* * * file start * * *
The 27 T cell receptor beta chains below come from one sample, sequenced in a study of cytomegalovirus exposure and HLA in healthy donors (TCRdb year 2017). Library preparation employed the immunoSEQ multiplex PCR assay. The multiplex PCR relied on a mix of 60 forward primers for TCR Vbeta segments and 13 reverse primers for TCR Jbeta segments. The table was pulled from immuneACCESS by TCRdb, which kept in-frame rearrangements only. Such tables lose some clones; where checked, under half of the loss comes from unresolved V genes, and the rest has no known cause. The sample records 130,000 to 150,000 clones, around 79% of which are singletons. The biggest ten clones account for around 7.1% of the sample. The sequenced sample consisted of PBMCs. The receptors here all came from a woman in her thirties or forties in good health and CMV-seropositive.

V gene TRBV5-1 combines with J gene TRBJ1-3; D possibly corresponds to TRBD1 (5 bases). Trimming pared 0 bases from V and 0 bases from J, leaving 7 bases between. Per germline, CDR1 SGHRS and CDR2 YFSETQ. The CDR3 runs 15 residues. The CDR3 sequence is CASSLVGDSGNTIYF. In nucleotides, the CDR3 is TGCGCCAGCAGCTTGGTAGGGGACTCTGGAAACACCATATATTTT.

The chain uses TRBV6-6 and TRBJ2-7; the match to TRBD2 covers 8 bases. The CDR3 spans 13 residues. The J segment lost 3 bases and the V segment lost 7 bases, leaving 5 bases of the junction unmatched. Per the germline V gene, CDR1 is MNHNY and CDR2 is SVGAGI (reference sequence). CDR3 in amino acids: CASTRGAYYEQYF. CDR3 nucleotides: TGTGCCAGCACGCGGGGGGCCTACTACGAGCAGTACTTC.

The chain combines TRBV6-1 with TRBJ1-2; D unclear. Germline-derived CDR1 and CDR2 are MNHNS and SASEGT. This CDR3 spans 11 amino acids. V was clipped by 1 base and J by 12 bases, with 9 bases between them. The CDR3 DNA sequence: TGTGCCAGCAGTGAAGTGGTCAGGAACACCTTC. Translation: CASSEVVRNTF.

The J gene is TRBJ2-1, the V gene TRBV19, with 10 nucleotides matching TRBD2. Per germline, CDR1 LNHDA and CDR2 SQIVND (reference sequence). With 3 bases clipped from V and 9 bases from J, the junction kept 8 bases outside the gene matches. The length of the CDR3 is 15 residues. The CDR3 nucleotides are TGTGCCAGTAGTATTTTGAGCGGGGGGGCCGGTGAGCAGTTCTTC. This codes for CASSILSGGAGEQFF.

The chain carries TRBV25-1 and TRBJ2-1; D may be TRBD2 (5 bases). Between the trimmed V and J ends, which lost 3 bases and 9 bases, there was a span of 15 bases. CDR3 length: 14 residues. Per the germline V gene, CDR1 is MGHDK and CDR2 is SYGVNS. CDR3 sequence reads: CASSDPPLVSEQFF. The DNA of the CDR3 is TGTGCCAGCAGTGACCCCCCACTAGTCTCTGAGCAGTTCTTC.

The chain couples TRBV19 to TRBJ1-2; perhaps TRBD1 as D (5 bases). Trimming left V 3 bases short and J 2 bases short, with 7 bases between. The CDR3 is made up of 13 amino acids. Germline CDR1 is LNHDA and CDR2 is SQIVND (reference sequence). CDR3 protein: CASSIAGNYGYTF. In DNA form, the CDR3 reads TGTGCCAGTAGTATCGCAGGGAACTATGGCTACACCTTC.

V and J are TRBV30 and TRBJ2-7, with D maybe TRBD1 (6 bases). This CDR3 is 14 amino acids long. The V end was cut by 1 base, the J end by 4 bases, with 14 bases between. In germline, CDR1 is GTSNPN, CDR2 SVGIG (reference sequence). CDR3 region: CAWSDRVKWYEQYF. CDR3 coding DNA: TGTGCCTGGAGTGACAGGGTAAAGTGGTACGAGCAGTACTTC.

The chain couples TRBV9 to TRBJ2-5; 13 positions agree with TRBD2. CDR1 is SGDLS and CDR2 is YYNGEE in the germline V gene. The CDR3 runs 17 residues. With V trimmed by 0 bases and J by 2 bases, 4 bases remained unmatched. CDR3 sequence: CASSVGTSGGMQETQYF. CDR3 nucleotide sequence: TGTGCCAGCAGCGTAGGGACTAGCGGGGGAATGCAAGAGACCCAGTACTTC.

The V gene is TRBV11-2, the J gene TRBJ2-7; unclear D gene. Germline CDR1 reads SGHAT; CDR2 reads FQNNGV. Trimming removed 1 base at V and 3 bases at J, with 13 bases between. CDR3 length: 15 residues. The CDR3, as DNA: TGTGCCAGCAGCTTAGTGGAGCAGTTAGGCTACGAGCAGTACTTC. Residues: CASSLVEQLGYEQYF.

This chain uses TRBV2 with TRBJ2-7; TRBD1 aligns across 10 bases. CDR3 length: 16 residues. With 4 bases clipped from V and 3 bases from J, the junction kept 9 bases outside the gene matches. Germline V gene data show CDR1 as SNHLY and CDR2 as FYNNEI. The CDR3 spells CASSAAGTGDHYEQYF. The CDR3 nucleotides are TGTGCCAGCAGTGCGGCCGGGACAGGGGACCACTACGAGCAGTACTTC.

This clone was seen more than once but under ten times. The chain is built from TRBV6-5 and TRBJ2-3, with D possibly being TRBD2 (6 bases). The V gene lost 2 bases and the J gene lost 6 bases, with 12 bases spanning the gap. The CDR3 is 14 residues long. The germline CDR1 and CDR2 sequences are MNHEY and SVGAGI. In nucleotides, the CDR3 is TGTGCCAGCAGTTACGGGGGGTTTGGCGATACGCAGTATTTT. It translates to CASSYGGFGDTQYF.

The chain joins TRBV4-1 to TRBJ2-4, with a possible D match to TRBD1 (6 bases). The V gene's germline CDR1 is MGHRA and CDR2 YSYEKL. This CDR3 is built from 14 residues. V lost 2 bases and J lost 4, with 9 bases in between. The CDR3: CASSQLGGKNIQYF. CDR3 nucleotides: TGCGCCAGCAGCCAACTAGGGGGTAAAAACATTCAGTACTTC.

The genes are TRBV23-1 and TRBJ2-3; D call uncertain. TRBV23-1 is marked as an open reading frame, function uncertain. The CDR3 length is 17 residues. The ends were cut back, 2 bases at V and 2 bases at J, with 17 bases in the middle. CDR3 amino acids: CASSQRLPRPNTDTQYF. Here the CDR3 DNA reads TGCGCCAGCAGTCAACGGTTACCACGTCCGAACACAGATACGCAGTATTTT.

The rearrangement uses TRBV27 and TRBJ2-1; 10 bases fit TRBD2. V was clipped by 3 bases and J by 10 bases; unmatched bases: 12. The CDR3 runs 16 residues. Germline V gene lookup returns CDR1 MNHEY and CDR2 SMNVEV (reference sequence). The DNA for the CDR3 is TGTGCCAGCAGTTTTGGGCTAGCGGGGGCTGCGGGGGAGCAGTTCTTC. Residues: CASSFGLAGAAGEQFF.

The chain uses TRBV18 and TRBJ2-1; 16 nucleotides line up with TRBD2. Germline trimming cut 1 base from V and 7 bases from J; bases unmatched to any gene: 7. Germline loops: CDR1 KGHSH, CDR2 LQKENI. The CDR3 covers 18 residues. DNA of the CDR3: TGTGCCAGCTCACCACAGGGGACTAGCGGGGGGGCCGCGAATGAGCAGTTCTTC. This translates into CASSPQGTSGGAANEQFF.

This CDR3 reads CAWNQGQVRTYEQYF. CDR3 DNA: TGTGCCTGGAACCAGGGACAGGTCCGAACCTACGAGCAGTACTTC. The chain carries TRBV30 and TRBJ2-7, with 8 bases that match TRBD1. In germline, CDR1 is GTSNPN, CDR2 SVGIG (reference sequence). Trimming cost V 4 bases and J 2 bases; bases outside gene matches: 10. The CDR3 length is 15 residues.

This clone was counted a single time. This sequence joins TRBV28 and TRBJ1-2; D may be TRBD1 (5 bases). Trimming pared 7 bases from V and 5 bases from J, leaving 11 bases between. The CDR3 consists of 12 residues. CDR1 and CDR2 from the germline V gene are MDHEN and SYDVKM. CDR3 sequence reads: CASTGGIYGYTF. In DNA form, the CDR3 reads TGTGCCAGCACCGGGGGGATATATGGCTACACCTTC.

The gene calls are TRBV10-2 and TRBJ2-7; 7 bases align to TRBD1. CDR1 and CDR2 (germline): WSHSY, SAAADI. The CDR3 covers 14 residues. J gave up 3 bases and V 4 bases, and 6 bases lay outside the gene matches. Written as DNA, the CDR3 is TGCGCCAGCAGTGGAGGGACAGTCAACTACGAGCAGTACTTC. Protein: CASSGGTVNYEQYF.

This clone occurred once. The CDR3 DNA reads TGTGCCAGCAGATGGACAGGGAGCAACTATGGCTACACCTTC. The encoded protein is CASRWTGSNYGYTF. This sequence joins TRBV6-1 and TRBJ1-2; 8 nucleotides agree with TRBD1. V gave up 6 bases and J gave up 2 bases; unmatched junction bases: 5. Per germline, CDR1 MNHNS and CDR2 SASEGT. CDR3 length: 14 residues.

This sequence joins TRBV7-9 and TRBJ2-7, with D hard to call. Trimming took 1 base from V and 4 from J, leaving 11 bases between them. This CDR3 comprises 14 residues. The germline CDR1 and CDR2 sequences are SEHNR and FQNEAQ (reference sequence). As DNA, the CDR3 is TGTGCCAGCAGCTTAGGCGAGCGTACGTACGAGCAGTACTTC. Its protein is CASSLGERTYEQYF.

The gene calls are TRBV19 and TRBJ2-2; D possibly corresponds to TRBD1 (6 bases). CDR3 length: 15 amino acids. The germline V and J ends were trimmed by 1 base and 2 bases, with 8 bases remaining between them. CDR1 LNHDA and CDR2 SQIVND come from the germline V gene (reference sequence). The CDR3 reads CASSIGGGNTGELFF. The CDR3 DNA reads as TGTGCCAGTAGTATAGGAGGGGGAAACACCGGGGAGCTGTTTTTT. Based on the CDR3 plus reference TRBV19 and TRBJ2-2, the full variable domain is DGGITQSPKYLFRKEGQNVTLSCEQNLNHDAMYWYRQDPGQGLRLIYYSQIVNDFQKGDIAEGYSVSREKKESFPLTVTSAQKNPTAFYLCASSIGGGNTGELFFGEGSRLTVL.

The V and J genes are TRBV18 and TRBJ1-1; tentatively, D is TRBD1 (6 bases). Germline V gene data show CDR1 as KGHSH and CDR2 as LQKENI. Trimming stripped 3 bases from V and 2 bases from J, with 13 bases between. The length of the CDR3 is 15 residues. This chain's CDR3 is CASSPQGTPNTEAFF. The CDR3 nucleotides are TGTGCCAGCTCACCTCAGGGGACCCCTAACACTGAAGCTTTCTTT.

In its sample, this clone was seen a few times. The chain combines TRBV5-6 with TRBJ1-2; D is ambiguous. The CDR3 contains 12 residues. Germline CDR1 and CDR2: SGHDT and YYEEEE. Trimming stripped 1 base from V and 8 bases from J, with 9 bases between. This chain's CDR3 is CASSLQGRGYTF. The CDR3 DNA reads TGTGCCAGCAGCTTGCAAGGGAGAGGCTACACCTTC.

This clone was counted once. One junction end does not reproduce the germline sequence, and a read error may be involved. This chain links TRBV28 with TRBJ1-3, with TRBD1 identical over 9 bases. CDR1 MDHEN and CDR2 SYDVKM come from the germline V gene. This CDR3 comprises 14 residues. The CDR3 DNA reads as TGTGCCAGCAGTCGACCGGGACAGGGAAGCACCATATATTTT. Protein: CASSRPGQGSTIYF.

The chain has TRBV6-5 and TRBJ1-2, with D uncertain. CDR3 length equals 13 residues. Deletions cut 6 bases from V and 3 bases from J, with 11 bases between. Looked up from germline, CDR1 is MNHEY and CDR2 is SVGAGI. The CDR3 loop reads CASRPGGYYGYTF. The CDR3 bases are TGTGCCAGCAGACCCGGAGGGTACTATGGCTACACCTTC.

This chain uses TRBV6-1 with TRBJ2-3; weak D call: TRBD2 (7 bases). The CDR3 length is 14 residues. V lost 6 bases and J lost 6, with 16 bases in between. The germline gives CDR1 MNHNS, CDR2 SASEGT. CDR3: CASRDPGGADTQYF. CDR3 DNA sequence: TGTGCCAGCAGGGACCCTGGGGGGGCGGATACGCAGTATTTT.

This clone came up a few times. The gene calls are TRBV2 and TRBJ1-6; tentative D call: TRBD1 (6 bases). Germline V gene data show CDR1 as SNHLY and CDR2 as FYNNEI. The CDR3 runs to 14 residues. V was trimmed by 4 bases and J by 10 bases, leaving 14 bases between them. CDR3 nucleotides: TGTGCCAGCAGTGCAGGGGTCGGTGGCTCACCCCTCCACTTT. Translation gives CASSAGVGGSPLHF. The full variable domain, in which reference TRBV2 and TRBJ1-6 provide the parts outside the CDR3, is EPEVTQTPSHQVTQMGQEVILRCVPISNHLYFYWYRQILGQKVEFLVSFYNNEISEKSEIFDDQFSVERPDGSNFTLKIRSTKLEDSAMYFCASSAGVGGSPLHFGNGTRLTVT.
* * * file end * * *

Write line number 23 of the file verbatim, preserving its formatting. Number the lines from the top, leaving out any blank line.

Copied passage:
The V and J genes are TRBV18 and TRBJ1-1; tentatively, D is TRBD1 (6 bases). Germline V gene data show CDR1 as KGHSH and CDR2 as LQKENI. Trimming stripped 3 bases from V and 2 bases from J, with 13 bases between. The length of the CDR3 is 15 residues. This chain's CDR3 is CASSPQGTPNTEAFF. The CDR3 nucleotides are TGTGCCAGCTCACCTCAGGGGACCCCTAACACTGAAGCTTTCTTT.